Before COVID-19, AFT led a coalition that was able to convince the state to adopt a generous local purchasing incentive that would reward schools that spent at least 30 percent of their lunch budget on purchasing foods from within the state by significantly raising their per-meal reimbursement rate. In other words, if they hit the threshold, they’d get more money back the following year.

During COVID, Levy held roundtable discussions and then surveyed some of the schools that were working on increasing their local purchasing. The majority of food service directors who had been making progress the year before were concerned or unsure about their ability to continue buying local food due to COVID-19’s impacts.

But another statistic was more promising: In order to claim the local purchasing credit, schools that think they’ve hit the 30 percent threshold during a given year apply for the credit after and are then reimbursed.  While 38 school districts applied to receive the credit for the 2018-2019 schools year, , 60 applied for the 2019-2020 school year. In other words, despite spring’s disruptions due to the pandemic, more schools still increased their local purchasing across the entire school year.

Now, a technicality in the state budget language may prevent those districts from receiving the additional reimbursement due to the changed structure of meal programs during COVID, and Levy is working with a coalition of groups to ask the governor to fix that language.

What Will the Future of Farm to Institution Look Like? 

That challenge is one example of how COVID-19 has exacerbated or simply highlighted the many hurdles school food service programs face in terms of sourcing better food for their students and supporting local farms.

“Whether it’s from an economic perspective or just from an administrative burden perspective, these things really limit their ability to fulfill their role as part of a local community food system,” Edwards-Orr said. Because of the way the annual bid cycle for purchasing contracts works in schools, she expects that it might take two years before schools are fully back to their normal purchasing patterns within the Good Food Purchasing Program.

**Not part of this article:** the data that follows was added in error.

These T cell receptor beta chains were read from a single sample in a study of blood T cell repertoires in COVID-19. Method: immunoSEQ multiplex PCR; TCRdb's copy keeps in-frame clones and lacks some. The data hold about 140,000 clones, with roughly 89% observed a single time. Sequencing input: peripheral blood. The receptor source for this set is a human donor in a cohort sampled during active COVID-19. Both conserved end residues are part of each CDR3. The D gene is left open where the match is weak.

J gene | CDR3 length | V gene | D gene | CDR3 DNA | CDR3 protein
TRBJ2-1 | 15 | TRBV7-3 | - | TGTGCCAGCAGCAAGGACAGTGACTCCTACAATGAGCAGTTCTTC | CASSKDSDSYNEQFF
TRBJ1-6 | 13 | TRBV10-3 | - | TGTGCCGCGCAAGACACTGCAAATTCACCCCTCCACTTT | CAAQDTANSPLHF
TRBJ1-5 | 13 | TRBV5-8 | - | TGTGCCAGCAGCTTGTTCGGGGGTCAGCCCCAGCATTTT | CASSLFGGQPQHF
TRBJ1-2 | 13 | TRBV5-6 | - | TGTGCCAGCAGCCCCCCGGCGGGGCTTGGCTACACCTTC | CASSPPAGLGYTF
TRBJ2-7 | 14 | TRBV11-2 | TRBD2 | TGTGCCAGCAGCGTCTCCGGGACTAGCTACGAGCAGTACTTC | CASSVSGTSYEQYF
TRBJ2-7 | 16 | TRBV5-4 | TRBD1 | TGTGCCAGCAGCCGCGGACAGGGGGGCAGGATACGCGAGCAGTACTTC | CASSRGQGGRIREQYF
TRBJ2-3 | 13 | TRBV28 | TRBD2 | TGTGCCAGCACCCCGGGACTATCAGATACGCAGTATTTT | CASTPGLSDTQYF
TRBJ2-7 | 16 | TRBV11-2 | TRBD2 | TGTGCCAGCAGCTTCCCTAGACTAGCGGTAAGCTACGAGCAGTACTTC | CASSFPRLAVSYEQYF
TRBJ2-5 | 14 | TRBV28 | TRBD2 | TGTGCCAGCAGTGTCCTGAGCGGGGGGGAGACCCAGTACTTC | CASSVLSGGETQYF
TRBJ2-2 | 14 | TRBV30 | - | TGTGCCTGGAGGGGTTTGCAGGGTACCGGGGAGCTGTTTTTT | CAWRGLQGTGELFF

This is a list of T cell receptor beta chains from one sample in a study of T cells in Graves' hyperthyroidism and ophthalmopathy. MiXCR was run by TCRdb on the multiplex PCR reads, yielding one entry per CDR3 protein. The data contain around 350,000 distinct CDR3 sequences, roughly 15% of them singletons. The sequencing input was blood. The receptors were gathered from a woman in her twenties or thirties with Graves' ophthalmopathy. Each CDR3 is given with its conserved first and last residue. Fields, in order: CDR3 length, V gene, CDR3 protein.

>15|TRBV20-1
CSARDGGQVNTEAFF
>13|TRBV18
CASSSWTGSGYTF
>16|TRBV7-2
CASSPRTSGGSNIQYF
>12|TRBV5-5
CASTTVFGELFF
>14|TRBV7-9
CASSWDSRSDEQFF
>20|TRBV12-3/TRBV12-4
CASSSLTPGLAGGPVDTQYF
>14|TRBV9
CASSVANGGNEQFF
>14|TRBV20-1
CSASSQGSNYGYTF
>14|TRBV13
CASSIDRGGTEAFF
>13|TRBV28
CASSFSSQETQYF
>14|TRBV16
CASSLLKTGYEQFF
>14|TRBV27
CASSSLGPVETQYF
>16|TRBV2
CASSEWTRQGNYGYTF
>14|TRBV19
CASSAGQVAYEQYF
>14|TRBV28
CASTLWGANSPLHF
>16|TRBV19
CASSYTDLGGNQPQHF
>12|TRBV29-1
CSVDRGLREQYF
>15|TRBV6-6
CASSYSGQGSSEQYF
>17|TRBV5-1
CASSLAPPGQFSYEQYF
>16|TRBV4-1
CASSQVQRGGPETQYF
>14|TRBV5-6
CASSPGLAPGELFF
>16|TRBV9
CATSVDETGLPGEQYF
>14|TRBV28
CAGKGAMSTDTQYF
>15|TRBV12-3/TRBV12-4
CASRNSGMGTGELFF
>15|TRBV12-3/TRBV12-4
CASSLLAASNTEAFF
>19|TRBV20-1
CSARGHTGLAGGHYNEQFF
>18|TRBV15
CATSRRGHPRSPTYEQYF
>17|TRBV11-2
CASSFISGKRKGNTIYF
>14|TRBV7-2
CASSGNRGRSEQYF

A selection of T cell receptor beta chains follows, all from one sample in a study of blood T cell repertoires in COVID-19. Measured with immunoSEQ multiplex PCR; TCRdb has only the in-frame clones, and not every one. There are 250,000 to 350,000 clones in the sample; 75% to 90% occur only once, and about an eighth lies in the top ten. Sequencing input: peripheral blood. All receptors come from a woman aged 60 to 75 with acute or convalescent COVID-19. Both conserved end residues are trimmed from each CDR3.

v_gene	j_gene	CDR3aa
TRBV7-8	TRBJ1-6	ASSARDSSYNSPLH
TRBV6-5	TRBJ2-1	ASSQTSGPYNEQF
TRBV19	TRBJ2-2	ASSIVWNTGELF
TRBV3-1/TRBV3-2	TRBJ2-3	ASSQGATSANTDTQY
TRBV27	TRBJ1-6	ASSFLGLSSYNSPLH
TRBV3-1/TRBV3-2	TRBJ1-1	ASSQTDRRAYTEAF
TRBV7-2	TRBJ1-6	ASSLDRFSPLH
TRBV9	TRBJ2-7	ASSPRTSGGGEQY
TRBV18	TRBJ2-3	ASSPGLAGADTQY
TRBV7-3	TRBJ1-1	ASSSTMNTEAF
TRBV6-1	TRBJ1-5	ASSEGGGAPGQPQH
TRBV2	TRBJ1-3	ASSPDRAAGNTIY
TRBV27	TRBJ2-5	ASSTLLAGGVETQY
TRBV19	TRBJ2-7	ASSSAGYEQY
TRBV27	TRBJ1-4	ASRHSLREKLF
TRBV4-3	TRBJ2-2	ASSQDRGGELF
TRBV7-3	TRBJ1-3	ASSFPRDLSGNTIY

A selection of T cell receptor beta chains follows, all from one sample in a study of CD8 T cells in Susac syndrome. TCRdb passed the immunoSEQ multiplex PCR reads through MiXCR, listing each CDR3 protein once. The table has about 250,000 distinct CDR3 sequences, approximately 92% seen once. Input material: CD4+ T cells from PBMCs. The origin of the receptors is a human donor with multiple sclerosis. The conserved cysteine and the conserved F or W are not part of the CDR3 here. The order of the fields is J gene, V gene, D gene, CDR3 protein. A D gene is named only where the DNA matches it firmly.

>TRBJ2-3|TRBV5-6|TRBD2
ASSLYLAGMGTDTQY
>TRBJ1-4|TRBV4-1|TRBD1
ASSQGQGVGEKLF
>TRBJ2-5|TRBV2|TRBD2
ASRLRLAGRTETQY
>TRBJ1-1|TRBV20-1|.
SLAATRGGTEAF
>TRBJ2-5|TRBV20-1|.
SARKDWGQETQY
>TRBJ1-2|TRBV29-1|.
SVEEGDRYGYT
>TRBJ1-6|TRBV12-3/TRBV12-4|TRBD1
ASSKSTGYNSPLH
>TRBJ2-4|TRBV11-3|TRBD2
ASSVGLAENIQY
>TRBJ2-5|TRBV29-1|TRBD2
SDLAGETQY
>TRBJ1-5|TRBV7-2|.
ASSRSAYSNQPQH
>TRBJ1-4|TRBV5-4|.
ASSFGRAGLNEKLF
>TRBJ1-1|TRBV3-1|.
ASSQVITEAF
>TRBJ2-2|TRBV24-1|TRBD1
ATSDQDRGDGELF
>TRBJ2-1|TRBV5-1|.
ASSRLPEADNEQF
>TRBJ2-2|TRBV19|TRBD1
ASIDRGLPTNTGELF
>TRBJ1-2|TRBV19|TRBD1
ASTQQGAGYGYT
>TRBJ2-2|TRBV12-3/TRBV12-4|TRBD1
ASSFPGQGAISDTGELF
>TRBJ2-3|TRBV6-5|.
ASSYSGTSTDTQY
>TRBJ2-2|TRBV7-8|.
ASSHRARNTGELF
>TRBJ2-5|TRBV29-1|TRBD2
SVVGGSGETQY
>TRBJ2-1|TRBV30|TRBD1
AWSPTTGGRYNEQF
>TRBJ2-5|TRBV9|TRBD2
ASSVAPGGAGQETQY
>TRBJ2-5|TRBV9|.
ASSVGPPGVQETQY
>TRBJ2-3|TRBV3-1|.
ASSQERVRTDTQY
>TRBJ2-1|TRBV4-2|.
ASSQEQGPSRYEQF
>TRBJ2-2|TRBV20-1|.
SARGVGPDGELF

But in other places, there is some evidence that farm to institution commitments are already coming back and will continue to grow. During the FINE webinar, Ayres said throughout COVID, Farm Fresh Rhode Island continued to sell to hospitals and that as of September, “colleges are coming back online.” In the meantime, the food hub pivoted to direct-to-consumer sales and leveraged several new partnerships, and in the end, they increased their annual sales and are on track to do double the business they did the year prior.

Emergency Food Goes Local

The Common Market, a local food hub based in Philadelphia with additional locations in Georgia and Texas, has found creative ways to pivot alongside its institutional customers. After its institutional sales plummeted, it quickly picked up contracts to pack emergency food boxes through a New York City feeding program and the USDA Farmers to Families Food Box program. One of its customers in the Southeast, Grady Healthcare, continued to purchase food for its clinics throughout the pandemic and also set up 15 sites where the USDA Food Boxes could be distributed.

Another Common Market customer, Newark Public Schools, utilized USDA’s Fruit and Vegetable Program to direct dollars towards local purchasing, similar to Alachua County Public Schools in Florida. Since May, the district has purchased 102,000 pounds of local fruits and vegetables through The Common Market to supplement emergency food distribution efforts.

The Resilience of Local Food Systems

The key to all of these examples, everyone agrees, is existing infrastructure and relationships.

“I think what we saw in the food systems world was that where there were strong regional networks and organizations in communities working across sectors, the supply chains were more resilient and able to pivot quickly,” Edwards-Orr said. 

When I ask Brew why she thinks her district was able to maintain and even increase their support for local farms during a time when so many other schools and institutions had to abandon their commitments, she hits a similar point.

“Our director, Maria Eunice, had the foresight years ago to venture into farm to school, but over time, we had actually built a resilient local food system that was able to bounce back when trouble came,” she said. “A big part of this is the real work of farm to school — to make those connections so people see themselves not just as food service workers, farmers, chefs, eaters, truck drivers, packers, etc, but as part of a community effort that takes care of us nutritionally and economically.  We bounced back and bounced back better; it’s been good for all of us during a continuing trying time.”


Top photo by lucato/ Adobe Stock.